Why does Juno make my code run slower than in VScode?


#1

I have the below code and I run it in Juno it takes 3.7 seconds and I run it in VScode it’s 1.48 seconds.

Is the issue Juno? Does Juno intercept the results in such a way to make it run slower?

Both are running Julia 0.6.2 on Windows 10 64 bit.

# Pkg.clone("https://github.com/xiaodaigh/FastGroupBy.jl.git")
using FastGroupBy

const M=10_000_000; const K=100
srand(1)
svec1 = rand([string(rand(Char.(32:126), rand(1:8))...) for k in 1:M÷K], M)
# using FastGroupBy.radixsort! to sort strings of length 8
@time radixsort!(svec1) # 3 seconds on 10m
issorted(svec1)

[ANN] Juno 0.6.7
#2

I’m not 100% up to date with juno, but when I was testdriving it vs VSCode, it seemed to me that there was more stuff happening in the background with debugging in mind, whereas in VSCode its just sending lines to a bare repl/terminal window. For example one of the features is highlighting the line of a thrown error in the source code. This implies that there are some hooks into the running processes = performance losses.


#3

Juno does run some things in-process, but not while your code is running (you’ll notice that things like autocomplete don’t change while Julia is busy). Unless your code performs IO or otherwise yields, it will run until completion on its own.

So I’m not sure why this is happening. It may have to do with Julia being run as a subprocess; it’d be good to figure out what’s going on here anyhow.


#4

BTW really appreciate the work that goes into making Juno, I can see alot of potential there.


#5

Alright, I looked into this for the last couple of hours, but couldn’t really figure out the cause for this.

Benchmark script:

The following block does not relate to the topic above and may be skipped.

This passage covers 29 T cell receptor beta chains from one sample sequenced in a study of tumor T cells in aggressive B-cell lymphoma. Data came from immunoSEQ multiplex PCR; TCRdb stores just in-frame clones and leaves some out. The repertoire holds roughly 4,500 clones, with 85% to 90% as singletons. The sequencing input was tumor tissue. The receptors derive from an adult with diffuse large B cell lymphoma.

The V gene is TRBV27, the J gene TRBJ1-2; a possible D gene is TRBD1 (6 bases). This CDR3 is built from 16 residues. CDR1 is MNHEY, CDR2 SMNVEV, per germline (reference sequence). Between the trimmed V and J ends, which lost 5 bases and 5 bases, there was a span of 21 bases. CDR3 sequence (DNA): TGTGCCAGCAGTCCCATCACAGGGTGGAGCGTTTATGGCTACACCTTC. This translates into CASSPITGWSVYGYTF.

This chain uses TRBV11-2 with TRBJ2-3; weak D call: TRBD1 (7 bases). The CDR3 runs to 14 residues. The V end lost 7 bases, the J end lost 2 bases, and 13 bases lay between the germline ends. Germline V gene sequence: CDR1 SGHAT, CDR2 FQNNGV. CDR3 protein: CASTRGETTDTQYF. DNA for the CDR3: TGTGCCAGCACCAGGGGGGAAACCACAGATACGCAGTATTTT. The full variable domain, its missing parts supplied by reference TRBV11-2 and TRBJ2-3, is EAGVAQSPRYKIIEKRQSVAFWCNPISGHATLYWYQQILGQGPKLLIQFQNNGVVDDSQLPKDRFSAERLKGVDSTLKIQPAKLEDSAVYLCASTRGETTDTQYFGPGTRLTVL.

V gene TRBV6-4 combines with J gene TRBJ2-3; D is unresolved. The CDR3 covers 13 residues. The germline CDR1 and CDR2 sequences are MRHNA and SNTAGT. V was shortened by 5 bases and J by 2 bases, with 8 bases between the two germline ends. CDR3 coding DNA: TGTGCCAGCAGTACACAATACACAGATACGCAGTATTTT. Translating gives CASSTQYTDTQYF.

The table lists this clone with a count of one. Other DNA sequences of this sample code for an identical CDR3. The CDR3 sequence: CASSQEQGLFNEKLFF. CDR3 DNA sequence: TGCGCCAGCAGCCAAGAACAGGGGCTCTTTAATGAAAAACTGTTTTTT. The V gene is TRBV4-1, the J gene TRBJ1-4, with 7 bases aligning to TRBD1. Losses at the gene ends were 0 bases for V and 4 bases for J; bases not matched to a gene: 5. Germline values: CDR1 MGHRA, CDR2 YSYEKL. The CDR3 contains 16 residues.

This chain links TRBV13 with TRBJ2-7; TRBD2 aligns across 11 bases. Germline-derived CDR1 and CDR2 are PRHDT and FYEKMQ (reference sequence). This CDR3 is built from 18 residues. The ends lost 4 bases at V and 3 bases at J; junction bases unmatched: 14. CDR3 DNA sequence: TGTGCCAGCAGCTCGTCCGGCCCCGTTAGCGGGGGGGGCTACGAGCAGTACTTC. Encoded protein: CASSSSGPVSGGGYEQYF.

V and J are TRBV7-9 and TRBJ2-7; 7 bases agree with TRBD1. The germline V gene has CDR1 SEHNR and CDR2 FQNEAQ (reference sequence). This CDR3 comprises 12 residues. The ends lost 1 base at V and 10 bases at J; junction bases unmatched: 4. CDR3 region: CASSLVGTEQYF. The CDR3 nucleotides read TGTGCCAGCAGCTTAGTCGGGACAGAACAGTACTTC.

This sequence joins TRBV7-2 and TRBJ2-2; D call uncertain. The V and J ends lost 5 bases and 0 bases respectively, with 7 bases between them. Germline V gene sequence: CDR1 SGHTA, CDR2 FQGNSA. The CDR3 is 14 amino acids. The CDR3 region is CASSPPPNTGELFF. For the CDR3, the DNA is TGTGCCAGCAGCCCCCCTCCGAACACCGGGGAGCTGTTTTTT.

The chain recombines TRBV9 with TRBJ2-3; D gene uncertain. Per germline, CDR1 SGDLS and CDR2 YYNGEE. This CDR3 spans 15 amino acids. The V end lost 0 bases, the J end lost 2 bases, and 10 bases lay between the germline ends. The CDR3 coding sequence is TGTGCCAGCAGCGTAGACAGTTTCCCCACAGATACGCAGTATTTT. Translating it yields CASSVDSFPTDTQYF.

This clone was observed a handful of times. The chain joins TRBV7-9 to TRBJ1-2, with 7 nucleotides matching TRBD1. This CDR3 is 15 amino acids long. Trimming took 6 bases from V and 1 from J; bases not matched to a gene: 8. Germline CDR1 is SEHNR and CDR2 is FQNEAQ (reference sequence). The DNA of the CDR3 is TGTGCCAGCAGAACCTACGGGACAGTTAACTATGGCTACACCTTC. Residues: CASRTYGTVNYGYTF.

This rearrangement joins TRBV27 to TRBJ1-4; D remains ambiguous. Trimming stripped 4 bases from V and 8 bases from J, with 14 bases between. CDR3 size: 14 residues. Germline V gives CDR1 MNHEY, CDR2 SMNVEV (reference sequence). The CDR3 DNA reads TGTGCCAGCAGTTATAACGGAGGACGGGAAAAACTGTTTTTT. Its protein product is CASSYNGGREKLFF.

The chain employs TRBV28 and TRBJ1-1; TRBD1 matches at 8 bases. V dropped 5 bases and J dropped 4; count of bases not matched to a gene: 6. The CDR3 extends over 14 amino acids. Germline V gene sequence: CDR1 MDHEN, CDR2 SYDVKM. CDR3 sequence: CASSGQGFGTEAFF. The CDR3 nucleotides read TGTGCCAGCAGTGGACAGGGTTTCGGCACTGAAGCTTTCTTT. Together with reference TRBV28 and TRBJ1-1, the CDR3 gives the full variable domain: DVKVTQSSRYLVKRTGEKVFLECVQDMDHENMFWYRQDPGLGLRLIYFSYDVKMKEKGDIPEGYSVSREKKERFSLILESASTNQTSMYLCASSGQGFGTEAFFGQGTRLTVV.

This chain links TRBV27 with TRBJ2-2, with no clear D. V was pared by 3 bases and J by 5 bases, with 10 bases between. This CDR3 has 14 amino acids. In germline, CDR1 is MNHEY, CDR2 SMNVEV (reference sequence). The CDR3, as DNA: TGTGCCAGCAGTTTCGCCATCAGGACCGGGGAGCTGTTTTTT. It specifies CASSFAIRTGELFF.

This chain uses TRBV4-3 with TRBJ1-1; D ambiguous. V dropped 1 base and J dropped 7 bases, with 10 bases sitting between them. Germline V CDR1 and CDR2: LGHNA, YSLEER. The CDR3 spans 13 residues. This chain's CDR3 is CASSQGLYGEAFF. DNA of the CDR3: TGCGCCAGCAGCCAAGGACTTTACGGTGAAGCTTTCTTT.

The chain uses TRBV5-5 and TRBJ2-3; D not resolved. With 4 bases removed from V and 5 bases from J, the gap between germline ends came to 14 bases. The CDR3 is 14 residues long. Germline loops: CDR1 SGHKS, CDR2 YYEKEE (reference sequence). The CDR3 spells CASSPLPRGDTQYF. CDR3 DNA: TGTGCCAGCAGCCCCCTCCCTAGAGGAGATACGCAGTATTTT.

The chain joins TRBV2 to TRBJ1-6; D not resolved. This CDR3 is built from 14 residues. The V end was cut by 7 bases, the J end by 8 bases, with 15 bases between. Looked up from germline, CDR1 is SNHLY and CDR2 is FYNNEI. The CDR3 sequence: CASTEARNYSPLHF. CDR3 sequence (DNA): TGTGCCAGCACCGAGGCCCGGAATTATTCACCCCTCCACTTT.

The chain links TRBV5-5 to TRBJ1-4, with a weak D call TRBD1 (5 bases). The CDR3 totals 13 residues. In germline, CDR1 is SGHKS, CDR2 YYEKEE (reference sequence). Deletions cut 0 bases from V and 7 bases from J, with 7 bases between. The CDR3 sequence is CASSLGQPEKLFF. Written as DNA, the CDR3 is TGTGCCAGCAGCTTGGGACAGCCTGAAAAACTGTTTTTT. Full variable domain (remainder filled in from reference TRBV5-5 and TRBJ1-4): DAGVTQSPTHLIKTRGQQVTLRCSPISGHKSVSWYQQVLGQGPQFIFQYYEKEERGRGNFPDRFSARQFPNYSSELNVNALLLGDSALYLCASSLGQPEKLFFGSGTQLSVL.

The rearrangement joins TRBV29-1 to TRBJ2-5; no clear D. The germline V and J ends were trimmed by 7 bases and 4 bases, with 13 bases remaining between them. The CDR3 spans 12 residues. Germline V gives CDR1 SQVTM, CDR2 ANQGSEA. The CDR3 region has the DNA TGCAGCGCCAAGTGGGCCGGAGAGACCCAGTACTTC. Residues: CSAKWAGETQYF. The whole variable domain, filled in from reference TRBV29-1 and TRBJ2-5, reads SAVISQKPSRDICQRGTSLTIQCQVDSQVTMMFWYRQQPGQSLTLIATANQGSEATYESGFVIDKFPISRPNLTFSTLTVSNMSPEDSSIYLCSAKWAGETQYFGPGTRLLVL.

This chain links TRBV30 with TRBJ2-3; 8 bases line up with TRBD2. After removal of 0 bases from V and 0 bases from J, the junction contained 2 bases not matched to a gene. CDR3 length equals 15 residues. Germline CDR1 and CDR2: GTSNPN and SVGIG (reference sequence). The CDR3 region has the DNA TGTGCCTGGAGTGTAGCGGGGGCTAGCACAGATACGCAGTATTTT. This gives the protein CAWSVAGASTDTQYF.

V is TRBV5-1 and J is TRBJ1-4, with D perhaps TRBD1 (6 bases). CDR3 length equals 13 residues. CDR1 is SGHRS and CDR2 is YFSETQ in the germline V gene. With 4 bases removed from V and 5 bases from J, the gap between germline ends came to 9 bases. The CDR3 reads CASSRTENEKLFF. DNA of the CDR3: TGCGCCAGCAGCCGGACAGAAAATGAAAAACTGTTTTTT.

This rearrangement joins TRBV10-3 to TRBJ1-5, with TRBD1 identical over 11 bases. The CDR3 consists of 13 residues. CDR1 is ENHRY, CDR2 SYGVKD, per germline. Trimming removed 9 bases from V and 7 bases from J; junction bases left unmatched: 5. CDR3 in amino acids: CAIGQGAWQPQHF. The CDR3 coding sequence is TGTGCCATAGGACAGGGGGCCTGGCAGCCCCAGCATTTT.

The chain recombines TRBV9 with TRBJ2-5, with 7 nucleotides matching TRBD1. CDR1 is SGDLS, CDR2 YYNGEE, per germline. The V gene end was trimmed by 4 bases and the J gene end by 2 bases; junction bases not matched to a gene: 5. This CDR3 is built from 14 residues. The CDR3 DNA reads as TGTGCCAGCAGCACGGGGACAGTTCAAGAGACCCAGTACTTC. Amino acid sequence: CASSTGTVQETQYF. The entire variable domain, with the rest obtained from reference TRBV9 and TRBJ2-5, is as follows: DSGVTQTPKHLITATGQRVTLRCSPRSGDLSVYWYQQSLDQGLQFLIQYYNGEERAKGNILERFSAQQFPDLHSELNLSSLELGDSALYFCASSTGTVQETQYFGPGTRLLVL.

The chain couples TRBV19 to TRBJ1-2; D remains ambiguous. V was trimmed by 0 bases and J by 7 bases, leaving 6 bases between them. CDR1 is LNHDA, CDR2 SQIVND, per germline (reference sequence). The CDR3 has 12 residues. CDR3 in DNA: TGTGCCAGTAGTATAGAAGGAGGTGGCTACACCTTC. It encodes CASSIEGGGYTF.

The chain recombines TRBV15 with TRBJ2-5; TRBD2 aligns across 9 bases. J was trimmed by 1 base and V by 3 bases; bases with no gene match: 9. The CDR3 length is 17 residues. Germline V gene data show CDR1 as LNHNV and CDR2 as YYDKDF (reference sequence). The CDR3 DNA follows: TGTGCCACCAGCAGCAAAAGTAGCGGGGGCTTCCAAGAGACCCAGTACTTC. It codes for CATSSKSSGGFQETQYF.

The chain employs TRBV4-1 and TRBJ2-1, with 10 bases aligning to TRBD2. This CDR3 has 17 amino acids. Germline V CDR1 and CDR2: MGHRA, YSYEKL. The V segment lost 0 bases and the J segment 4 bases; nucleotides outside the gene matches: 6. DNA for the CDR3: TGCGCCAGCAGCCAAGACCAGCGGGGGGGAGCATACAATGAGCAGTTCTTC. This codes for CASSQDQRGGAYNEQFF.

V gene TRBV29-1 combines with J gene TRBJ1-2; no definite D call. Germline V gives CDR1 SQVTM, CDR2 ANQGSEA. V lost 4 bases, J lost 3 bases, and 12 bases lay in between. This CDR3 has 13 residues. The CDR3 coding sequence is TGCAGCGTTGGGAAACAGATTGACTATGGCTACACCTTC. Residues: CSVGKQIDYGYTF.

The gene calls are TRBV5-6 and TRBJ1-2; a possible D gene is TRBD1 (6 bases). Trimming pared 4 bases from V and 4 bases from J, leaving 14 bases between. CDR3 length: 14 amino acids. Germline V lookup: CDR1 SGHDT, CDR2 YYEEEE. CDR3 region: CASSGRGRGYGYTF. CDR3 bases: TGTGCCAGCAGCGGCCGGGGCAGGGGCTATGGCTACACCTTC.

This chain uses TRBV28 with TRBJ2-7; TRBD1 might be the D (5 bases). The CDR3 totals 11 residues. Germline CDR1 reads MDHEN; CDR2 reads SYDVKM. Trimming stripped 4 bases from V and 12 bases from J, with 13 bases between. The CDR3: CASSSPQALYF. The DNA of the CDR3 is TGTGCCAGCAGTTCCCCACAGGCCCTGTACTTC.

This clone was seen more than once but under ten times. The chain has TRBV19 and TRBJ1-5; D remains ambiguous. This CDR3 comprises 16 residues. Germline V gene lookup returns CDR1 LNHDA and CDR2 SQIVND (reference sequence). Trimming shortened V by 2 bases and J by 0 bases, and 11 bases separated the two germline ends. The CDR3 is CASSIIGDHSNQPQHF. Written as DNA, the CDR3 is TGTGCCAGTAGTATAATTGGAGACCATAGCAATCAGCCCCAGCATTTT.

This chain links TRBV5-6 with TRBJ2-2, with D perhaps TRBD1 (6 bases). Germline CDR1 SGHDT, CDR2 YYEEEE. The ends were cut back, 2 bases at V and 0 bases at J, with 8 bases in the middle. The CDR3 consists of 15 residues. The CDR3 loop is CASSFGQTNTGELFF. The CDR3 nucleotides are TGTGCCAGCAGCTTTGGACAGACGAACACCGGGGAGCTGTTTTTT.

using FastGroupBy, BenchmarkTools

const M=10_000_000; const K=100

function bench()
  rng = MersenneTwister(1)
  sv = rand(rng, [string(rand(rng, Char.(32:126), rand(rng, 1:8))...) for k in 1:M÷K], M)
  b = @benchmarkable radixsort!(v) setup = (v = copy($sv)) seconds = 60 gcsample = true
  run(b)
end

In Juno:

julia> bench()
BenchmarkTools.Trial:
  memory estimate:  305.20 MiB
  allocs estimate:  61
  --------------
  minimum time:     3.640 s (26.60% GC)
  median time:      3.812 s (26.02% GC)
  mean time:        3.791 s (26.11% GC)
  maximum time:     3.899 s (26.33% GC)
  --------------
  samples:          13
  evals/sample:     1

In the REPL:

julia> bench()
BenchmarkTools.Trial:
  memory estimate:  305.20 MiB
  allocs estimate:  61
  --------------
  minimum time:     2.460 s (26.67% GC)
  median time:      2.979 s (27.18% GC)
  mean time:        2.990 s (27.62% GC)
  maximum time:     3.960 s (27.64% GC)
  --------------
  samples:          16
  evals/sample:     1

As far as I can tell there are no differences in the start-up options (-O2 and JULIA_NUM_THREADS=4).

I also can’t reproduce the Juno times by loading Juno.jl and Atom.jl in the REPL before benchmarking (which could have caused some kind of type instability or something like that).

Other observations:

  • Times vary by a lot when rerunning bench() in both Juno and the REPL.
  • With M=100_000, I consistently get a minimum time of 11ms in Juno and 10ms in the REPL.
  • @time sleep(1) does not show any differences between the REPL and Juno.
  • @code_**** radixsort!(v) is identical in the REPL and in Juno.

All in all this seems to be a very subtle issue – my best guess is that this is in some way caused by IPC…


#6

I have the impression that Juno is slower than REPL, Jupyter notebook or embedded Julia since one year ago (or longer), no matter with Julia v0.5 or v0.6, though I just did timing for some of my julia scripts and never did a benchmark thing. will be really happy to see the problem solved! :smiley:


#7

the timing difference could be due to svec1 being modified after radixsort! so need to regenerate svec1 after each run.


#8

No, that should be taken care of by the setup = (v = copy($sv)).


#9

I have a similar experience, but have not had time to try and see what’s going on.

When I run code in Juno it is usually 1.5x to 2x slower than running the same code as a script. This is unfortunate as I run things in Juno when I want to plot, or I want to make use of Juno’s very nice profiling visualization.

For what it’s worth, whenever I run something in Juno I notice that julia is running at 250% or so and there are two Atom Helper processes running at around 40% and 15% respectively and WindowServer running at around 40% as well. This is on osx with JULIA_NUM_THREADS=4 and Optimization Level 3, so that the script would run julia at close to 400%.